We are on safari in Africa. How the women who live on remote farms in Kenya find the time and energy to devote to the finer points of baking while dealing with invading lions, leopards and locust plagues is remarkable. But they complain that the lightness and texture of the cakes they bake need improvement. The flour used here is simply ground wheat, not as fine nor white as General Mills Softasilk cake flour. Could you possible tell us, if it is not a trade secret, what might be done to improve the quality of the Kenya flour? Your assistance would be extremely welcome, both for its intrinsic value and as a gesture of American kindness.
Letter from Mrs. Ernest Hemingway
Kimana Swamp, Kenya, 1954
Your letter arrived this morning just after we heard over the radio of your fortunate escape from two airplane crashes...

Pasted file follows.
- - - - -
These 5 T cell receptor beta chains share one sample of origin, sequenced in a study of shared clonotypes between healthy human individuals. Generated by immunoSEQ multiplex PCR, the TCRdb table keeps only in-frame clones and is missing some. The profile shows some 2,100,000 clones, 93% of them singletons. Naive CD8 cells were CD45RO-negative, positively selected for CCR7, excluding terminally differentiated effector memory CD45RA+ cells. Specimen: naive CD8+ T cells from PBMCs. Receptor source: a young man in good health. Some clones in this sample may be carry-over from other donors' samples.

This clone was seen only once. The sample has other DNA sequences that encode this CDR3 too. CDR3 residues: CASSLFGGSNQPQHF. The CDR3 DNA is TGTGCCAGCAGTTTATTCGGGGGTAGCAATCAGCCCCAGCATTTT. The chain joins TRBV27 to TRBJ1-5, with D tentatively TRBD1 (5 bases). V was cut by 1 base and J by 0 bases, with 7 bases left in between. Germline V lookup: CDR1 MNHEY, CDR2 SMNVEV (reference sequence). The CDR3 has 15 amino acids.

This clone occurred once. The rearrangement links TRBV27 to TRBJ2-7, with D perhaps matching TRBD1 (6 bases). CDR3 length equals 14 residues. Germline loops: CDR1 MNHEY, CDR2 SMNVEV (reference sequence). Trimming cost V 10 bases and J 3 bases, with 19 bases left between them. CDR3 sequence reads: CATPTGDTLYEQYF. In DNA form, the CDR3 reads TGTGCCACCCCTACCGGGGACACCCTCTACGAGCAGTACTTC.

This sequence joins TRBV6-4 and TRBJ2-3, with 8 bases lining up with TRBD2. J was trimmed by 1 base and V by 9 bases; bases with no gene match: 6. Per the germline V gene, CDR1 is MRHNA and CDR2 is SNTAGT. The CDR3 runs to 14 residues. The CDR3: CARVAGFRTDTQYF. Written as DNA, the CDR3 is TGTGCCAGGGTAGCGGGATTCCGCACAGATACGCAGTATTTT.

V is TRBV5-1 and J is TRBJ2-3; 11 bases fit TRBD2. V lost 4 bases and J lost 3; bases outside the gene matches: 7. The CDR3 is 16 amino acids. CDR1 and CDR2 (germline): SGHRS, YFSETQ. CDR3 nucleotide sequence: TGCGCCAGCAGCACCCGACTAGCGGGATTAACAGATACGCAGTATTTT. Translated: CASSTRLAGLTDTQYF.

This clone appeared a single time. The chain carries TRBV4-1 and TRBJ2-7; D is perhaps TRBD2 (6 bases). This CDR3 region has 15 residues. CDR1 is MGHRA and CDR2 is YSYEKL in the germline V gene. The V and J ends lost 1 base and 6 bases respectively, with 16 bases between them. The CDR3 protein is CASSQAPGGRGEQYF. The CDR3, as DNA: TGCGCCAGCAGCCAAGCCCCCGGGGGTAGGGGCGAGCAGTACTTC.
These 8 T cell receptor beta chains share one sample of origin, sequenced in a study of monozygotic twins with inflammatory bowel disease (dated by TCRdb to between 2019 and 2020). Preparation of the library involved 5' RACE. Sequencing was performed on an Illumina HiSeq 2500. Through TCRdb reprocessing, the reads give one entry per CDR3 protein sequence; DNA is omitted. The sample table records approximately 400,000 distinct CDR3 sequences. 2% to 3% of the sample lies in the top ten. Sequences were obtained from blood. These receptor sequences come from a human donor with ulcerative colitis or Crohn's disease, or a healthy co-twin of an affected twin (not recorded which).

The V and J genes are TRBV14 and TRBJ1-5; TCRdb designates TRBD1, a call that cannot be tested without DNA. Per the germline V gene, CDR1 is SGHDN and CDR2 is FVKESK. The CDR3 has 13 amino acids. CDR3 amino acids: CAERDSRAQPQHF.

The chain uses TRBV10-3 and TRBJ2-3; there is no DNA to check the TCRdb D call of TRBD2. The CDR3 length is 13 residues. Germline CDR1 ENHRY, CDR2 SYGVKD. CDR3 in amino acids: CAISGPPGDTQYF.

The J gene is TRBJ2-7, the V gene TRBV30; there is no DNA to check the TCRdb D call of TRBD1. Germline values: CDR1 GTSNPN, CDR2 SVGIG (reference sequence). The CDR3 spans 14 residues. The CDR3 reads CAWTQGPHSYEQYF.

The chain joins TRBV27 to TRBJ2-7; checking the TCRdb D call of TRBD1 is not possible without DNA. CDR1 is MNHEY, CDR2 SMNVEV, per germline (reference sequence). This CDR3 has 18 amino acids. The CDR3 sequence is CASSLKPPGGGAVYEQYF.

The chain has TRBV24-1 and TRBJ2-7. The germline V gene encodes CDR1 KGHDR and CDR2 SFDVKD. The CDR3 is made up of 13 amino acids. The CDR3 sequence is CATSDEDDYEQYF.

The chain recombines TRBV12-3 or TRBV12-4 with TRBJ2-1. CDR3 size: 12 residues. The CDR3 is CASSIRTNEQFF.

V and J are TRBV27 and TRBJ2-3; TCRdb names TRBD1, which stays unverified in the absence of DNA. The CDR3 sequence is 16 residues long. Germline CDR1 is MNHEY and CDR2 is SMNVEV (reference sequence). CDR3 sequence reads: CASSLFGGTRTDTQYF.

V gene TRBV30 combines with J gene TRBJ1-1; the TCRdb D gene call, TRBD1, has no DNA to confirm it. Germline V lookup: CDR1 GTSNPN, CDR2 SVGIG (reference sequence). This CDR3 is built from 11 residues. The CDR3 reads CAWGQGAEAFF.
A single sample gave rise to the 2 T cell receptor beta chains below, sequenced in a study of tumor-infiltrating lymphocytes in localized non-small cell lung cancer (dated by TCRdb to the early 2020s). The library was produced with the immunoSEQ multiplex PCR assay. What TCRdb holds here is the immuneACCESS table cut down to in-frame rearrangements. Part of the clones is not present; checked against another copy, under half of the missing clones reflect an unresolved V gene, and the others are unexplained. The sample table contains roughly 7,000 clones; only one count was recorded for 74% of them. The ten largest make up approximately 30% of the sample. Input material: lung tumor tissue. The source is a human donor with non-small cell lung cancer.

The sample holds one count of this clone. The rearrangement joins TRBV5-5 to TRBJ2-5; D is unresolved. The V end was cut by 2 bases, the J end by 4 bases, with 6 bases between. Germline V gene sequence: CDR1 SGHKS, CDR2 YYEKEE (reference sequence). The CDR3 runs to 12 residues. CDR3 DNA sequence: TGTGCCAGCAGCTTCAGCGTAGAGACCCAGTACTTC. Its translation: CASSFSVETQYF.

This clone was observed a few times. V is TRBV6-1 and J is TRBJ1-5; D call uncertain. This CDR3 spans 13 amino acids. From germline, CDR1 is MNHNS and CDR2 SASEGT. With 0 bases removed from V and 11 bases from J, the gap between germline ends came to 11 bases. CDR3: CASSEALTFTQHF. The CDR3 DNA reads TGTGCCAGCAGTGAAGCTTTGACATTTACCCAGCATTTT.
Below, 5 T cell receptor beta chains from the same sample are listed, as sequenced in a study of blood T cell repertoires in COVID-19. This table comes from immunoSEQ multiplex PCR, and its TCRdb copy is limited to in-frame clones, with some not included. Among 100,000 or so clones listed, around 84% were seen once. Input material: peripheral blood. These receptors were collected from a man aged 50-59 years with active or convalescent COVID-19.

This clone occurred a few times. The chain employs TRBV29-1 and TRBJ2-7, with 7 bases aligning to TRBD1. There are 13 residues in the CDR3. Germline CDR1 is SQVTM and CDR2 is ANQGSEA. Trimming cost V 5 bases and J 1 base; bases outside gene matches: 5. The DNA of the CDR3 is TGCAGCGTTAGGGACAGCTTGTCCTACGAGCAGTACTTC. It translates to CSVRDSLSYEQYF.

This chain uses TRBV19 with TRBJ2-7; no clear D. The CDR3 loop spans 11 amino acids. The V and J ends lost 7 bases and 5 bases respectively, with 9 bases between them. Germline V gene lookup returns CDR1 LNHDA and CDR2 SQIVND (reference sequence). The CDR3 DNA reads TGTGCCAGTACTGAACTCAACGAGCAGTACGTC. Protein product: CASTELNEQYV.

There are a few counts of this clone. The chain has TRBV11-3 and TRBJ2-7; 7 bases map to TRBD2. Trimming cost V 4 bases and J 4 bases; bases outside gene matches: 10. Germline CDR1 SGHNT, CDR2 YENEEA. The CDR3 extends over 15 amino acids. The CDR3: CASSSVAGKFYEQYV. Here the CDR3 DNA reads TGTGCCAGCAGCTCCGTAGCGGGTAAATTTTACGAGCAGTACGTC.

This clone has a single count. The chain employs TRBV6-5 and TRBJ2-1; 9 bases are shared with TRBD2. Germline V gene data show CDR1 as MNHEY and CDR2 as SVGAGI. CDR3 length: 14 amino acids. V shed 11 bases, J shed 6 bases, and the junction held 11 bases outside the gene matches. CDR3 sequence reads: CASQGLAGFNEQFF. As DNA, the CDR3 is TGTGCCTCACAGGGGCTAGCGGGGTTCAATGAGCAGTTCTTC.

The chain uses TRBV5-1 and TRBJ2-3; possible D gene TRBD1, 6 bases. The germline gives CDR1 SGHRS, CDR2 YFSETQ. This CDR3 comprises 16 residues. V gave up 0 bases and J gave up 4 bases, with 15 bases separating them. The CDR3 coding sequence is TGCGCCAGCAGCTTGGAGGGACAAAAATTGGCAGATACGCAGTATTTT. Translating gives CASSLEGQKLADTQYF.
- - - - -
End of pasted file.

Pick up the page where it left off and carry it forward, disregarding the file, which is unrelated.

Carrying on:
There isn’t much your friends can do in their own kitchens to improve their flour, but they might refine the flour some by putting it through a sifter, fine strainer or through loosely woven silk cloth. Any cloth with an open texture will do, though it might take more than one sifting.
Flour in our mills is sifted many times through silk and other fine meshes. Rich cakes won’t be so successful with their kind of flour, but I have enclosed some recipes for a few that should work.
I live on the 50th floor of an apartment building. Do I have to use the high altitude directions on the cake mix package?
Letter from Chicago, 1990
High altitude directions apply to elevations of 3,500 to 6,500 feet. You are safe in Chicago to use the regular cake mix directions.
I just found a Betty Crocker Angel Food cake mix in our civil defense bomb shelter. It must be over 20 years old. Is it okay to use?
Call from Arizona, 1990
On your advice, I went ahead and made the angel food cake mix that we found in our bomb shelter. It rose just beautifully. You were right. It worked after all these years because it was stored in a cool, dry place.
Call back from Arizona, 1990